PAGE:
We concluded that Erawan Tea Room at Grand Hyatt Bangkok is not a good place to go for those with slim figures and are calorie counting. But if over-eating is not a concern and you have the time and appetite to try all kinds of Thai food, then it is a good place for dinner. Erawan Tea Room opens daily. At dinner time from 6pm to 9,30pm, they have an all-you-can-eat option that costs $950++ baht per person (approx S$40++). We thought that it was good value for money dinner at a 5-star hotel and at a restaurant that has a Michelin Plate status. The Plate symbol was launched to recognize restaurants that ‘simply serve good food’. We do not have much of a figure to worry about and so there was nothing to lose. This story is about our two-hour, 2000 calories dinner in Bangkok.
Erawan Tea Room Menu
The Erawan Tea Room all you can eat dinner is not a buffet. It is a regular dinner and diners order from a menu. Here are pictures of the menu. It does not contain expensive dishes such as lobster or similar, but it looks comprehensive enough for us.
We experienced a serious case of conflict of interest at Erawan Tea Room. We were torn between our curiosity to try as many items on the menu as possible and the concern about over-ordering and wasting food.
This is the first round of food that we ordered. A mix of appetizers and finger foods. Here is a picture of some of them. The two memorable items being the crispy and light spring roll and the Thai chicken satay that was served with tiny pieces of toast. I suppose the bread took the place of ketupat which was absent.
The main courses
There were more dishes after that. Here is a picture of the more serious items – curries, fried items – dishes that fall under the curries, fried items and noodles of the menu.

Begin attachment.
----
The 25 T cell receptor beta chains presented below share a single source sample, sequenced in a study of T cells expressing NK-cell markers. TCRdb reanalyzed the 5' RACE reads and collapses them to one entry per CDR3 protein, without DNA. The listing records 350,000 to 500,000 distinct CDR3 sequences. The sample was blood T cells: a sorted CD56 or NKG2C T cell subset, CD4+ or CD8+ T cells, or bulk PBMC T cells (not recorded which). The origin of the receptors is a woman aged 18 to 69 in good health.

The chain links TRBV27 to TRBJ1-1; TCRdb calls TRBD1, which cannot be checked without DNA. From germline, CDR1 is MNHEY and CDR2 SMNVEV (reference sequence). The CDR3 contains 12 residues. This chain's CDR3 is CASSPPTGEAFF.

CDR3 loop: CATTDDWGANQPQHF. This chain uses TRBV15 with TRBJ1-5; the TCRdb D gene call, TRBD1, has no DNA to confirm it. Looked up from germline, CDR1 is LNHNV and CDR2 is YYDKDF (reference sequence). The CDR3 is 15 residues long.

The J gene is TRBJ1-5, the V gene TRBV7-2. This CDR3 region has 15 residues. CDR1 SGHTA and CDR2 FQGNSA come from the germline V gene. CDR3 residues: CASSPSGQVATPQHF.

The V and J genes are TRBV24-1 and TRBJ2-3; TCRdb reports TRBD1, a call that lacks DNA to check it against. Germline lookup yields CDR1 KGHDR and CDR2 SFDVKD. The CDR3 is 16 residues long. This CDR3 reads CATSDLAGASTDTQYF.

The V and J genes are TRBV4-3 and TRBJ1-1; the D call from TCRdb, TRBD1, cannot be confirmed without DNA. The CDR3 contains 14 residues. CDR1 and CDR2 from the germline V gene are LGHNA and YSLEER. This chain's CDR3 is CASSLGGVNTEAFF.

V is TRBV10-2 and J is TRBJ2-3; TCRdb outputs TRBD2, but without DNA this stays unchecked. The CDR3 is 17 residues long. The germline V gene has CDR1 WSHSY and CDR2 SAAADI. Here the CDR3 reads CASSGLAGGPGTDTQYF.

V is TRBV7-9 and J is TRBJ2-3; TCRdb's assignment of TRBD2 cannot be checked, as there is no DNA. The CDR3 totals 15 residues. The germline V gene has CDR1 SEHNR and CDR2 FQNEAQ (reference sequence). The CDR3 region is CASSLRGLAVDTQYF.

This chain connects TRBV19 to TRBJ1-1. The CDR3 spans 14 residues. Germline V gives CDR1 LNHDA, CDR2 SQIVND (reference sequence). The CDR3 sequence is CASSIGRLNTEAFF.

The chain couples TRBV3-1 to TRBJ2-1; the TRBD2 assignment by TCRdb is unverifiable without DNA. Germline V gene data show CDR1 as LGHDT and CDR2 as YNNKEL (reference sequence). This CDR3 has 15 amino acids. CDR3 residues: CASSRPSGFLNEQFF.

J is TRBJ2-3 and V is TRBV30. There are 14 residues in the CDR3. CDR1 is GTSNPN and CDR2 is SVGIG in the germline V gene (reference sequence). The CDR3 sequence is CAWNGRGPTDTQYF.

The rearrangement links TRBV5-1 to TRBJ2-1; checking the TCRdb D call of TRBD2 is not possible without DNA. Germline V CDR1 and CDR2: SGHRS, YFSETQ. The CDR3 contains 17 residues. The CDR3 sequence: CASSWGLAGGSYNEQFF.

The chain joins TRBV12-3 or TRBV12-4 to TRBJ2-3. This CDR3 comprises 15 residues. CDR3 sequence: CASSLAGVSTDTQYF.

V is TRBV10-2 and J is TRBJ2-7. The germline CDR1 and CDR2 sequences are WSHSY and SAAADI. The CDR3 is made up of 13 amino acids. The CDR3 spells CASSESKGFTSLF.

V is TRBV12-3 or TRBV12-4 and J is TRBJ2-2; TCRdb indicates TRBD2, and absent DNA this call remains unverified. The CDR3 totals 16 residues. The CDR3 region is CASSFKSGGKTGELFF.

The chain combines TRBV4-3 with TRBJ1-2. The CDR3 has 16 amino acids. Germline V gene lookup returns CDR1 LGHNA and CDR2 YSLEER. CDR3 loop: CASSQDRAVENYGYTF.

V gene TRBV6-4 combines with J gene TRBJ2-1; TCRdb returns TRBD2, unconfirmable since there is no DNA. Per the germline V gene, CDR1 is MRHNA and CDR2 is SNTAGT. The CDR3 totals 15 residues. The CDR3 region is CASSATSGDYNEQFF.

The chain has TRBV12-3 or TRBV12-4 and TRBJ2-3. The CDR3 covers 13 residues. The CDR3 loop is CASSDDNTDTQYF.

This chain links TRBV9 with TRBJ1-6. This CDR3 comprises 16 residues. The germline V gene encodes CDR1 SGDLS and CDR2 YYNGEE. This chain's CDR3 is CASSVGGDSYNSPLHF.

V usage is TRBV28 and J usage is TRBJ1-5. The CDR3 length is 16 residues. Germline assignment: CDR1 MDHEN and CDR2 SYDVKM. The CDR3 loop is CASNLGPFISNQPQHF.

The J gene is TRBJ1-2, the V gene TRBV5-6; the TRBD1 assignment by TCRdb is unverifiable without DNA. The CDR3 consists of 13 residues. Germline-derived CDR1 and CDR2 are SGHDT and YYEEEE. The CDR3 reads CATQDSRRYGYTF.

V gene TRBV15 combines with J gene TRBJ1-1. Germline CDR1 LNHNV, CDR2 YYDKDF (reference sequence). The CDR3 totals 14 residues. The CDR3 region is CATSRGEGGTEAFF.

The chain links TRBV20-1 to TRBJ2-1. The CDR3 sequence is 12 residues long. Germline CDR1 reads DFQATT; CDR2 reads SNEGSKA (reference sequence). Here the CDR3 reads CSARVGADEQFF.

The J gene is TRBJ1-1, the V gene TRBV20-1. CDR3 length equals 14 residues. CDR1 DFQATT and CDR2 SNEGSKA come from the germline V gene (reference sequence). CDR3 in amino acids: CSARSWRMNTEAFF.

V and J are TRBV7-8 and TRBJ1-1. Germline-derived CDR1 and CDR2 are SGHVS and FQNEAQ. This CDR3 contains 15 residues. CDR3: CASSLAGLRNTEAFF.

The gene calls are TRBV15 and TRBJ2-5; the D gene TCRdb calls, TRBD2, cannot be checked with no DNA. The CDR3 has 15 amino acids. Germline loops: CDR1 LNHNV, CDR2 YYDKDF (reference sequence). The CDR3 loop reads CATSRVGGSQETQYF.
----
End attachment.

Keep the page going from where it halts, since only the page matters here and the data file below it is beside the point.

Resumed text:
The Thai crabmeat omelette (above) was rendered tastier than usual by the Thai herbs. Not much crabmeat was detected. The evergreen Thai streetfood – Phad Thai was served with a generous amount of prawns and bean sprouts.
The best tasting dish of the day was fried sea bass fillet – very fresh fish with an unusual mix of Thai flavours. In the end, we did quite well – we probably tried around 15 items without significant wastage. We did request that the portions be made as small as possible.
By then we had maxed out our food intake capacity. But we could not leave a Thai restaurant without trying the Thai desserts. There were ten items listed in the desserts section of the Erawan Tea Room all you can eat menu. These were the three desserts that we ended up with – red rubies, mango and sticky rice and chendol.
Coffee was served with the meal. In addition our servers suggested some ginger tea, which they said will help with digestion. We gladly accepted their offer. Overall, the all you can eat dinner at Erawan Tea Room was a great place to experience so many types of Thai cuisine in one sitting.